A Day With...
Stephanie Behrent

A Day With...

Stephanie Behrent

What does a typical working day at OPTANO look like? In our series “A Day with…” we spend a day looking over the shoulders of OPTANO colleagues from various departments to see what they do.

Stephanie Behrent

Lead Analytics Software Engineer and Project Manager

Stephanie has been working at OPTANO for 10 years now – as an OPTANO “veteran”, our team would not be the same without her. In addition to her specialist knowledge and cheery disposition, she has made her mark on OPTANO in a very special way: She is the one who brought our cherished BOB into the office and allowed him to remain with us. And so it was that, thanks to Stephanie, Bob became our cuddly team member and office mascot.

Now, upon her return to the office after having taken maternity leave, Stephanie is working in a project team and today we are glad of the opportunity to look over her shoulder while she is working.


7:15 a.m.

The calm before the storm:
The first one at the office

I arrive at the office very early in the morning and most of the time I’m the first one here. I like being in our premises in the “Technologiepark” when it’s nice and quiet and nobody else is around. I grab a coffee and a glass of water and start to organize my workday.

8:30 a.m.

Getting started:
The project team's Daily

The “Daily” with the project team is a fixed item on my agenda every day. Here the project team gets together and we brief one another on the tasks which have been completed, which ones are next on the list and whether there were any problems. We also discuss any updates from our project leader or if anything unusual has occurred. The daily only takes 15 minutes but it really helps me to organize my day and the project and keep everything in focus.

8:45 a.m.

Getting down to the "real" work:
Developing, implementing and checking

As a developer I have a wide range of jobs to do in the team. One of these is implementing user stories for the project team. These can be data models, algorithms or validations – there is always a bit of everything. Testing is also an important aspect. Tests have to be written and then checked. Another important job is to check and approve solutions which other colleagues have implemented to be sure that nothing has been overlooked – two pairs of eyes are better than just one.

12:45 p.m.

Walking Wednesday:
A walk around the block

Every Wednesday we go for a short walk after lunch. There may be just a few colleagues or a larger group, depending on who is in the office and has time. The fresh air, exercise and conversation help me to recharge my batteries for the rest of the day and week. I love these short office time-outs. They give me the chance to chat with colleagues with whom I don’t have a great deal of contact at the office.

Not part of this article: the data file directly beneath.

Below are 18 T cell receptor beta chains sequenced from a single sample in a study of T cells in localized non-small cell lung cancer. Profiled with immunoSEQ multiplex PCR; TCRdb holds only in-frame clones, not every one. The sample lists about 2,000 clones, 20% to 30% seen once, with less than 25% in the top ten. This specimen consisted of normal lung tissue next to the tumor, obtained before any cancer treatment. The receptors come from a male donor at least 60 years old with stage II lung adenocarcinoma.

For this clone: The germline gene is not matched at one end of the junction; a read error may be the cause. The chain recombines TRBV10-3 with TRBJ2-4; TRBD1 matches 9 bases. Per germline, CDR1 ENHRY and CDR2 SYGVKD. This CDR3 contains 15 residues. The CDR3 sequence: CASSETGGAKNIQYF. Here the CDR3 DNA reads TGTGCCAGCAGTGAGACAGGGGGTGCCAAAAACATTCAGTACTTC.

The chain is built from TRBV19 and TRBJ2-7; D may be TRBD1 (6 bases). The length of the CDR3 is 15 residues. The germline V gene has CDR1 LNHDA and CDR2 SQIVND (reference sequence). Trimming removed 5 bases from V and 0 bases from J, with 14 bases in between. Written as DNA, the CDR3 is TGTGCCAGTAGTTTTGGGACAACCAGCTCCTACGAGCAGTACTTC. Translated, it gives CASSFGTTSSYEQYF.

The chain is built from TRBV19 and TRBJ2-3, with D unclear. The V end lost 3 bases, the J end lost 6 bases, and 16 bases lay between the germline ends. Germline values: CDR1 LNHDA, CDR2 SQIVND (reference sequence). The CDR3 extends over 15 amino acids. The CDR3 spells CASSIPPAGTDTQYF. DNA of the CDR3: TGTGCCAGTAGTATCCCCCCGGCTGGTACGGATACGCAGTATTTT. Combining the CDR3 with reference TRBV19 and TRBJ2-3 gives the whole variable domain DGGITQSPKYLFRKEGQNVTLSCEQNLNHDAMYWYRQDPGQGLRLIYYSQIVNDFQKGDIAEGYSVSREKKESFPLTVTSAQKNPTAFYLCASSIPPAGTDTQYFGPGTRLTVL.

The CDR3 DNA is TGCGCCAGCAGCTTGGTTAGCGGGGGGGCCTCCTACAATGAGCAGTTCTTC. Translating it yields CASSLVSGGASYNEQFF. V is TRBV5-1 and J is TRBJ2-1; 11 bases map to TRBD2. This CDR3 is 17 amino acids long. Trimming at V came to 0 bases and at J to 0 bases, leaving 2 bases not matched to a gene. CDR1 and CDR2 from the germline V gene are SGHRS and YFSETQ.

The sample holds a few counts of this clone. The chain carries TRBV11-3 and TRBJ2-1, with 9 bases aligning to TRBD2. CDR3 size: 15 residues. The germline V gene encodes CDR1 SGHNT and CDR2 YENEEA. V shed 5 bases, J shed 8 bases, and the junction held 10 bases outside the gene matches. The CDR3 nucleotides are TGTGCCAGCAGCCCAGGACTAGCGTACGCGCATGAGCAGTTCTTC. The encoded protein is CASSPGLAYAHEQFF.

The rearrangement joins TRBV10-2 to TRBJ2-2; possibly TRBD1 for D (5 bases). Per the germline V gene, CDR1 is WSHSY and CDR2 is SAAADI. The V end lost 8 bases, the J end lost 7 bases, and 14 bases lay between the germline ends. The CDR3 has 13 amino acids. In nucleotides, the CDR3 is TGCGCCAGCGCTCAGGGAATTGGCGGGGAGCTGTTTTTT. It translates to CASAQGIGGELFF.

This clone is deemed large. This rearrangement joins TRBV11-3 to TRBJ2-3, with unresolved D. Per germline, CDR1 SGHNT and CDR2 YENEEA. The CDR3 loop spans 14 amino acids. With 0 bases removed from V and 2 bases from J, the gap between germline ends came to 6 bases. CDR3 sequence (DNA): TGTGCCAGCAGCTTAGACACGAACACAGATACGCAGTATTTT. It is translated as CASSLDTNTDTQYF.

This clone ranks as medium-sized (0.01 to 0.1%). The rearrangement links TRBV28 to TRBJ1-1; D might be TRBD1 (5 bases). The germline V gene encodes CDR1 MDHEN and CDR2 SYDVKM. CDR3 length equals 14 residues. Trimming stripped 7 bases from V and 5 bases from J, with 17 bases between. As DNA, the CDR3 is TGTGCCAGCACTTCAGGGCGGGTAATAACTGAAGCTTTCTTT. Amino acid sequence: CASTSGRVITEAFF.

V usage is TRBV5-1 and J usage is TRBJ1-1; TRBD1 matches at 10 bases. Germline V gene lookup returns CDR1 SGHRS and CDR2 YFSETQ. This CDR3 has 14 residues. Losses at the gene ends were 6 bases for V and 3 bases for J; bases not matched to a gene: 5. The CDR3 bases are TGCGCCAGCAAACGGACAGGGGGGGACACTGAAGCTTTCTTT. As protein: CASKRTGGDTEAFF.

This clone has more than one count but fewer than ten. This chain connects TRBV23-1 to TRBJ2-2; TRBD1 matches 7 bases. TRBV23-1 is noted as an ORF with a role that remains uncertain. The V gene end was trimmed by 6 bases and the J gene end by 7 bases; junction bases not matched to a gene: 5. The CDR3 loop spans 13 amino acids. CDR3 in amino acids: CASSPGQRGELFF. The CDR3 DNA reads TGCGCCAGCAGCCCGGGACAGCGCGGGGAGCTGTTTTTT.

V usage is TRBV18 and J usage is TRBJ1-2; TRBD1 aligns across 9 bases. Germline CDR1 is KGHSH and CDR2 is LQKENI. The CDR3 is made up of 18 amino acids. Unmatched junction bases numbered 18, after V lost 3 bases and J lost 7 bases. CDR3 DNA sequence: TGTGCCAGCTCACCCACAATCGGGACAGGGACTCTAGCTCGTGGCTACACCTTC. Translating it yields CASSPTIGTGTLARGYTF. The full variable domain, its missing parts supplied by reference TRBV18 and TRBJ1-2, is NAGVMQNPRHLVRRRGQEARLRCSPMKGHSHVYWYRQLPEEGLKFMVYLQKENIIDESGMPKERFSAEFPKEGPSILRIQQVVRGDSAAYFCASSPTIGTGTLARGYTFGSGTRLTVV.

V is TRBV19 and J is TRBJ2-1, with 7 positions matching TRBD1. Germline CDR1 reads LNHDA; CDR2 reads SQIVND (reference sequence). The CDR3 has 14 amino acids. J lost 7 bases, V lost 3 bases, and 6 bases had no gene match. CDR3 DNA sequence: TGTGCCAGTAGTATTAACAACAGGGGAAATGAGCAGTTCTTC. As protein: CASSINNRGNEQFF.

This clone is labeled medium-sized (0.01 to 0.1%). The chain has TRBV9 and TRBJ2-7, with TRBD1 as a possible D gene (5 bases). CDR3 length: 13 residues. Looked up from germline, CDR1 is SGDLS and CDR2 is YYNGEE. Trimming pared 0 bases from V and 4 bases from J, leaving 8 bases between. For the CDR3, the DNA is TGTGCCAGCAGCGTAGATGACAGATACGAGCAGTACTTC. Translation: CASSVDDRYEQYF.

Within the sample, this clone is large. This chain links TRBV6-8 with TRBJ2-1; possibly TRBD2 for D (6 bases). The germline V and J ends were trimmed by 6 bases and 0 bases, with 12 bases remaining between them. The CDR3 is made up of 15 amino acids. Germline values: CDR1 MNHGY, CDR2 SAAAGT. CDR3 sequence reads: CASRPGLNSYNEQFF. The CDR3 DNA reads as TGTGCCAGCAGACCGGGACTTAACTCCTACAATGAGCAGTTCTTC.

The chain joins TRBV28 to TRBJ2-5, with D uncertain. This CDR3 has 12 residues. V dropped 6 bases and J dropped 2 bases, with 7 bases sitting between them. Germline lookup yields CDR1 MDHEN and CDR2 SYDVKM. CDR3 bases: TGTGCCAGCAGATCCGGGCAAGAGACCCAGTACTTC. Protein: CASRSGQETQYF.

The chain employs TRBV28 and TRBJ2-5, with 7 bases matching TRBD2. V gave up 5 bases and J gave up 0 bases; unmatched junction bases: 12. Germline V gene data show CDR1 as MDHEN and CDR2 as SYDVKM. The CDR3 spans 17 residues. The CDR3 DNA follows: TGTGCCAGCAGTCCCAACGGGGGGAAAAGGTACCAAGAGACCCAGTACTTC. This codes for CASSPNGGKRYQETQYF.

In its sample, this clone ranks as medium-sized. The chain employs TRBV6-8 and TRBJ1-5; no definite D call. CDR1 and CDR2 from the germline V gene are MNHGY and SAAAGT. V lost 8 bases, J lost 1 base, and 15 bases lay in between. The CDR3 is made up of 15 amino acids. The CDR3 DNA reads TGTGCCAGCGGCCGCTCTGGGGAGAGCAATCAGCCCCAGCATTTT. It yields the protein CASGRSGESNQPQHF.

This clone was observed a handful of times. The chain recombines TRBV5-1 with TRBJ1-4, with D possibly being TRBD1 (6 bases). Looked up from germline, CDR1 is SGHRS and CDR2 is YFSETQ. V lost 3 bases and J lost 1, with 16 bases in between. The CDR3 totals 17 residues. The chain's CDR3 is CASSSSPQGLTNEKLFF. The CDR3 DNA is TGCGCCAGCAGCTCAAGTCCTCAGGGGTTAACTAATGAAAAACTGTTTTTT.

1:30 p.m.

The Developer Kaizen:
Sharing experience and knowledge

The Developer Kaizen is held once a month and gives all developers the opportunity to share their experiences and insights in the field of development with one another. There are basically no rules with regard to the topics discussed except that they have to have something to do with development and should be of relevance for most of us. Although the topic should arise from our project work, it should also be relevant outside of the project. By sharing information with the other developers, we can come up with new ideas to help us solve difficult tasks. And of course at the end we present our final implementations and any particularly elegant solutions. This allows all of the developers to benefit from the work and experience of other project teams. I was excited about joining the Kaizen again after my maternity leave and being able to find out what had been going on during my absence.

3 p.m.

It's done:
Time for a release

A release requires a lot of concentration and attention and is always a big deal for any developer. The latest software version is being built in BuildPipelines in Team City, i.e. the Client, AppServer, optimization as well as the script for the database update. It then has to be handed over to the customer for it to be rolled out. We have set up an automated procedure for some of our customers which assumes the entire roll-out. It all depends on what the customer would like to have and what the infrastructure and rights management permit. After that there is a final smoke test to see whether everything really does work as it should  – and then the new version is released!  If that isn’t a reason to celebrate, then what is? That’s why we blow a party horn upon every release. The “release horn” is a tradition at OPTANO and when we all had to work from home, we even set up our release horn channel in Teams. Blowing the release horn is a great way of finishing my work for the day –  and now it’s time for me to go home!

In a nutshell:

My workday has exactly the right mix of fixed routine and varied tasks. It’s never boring and I always learn something new by exchanging information with my colleagues. The best thing about project work is that I know that we are meeting our customers’ exact requirements and that the results of my work are being put to good use.

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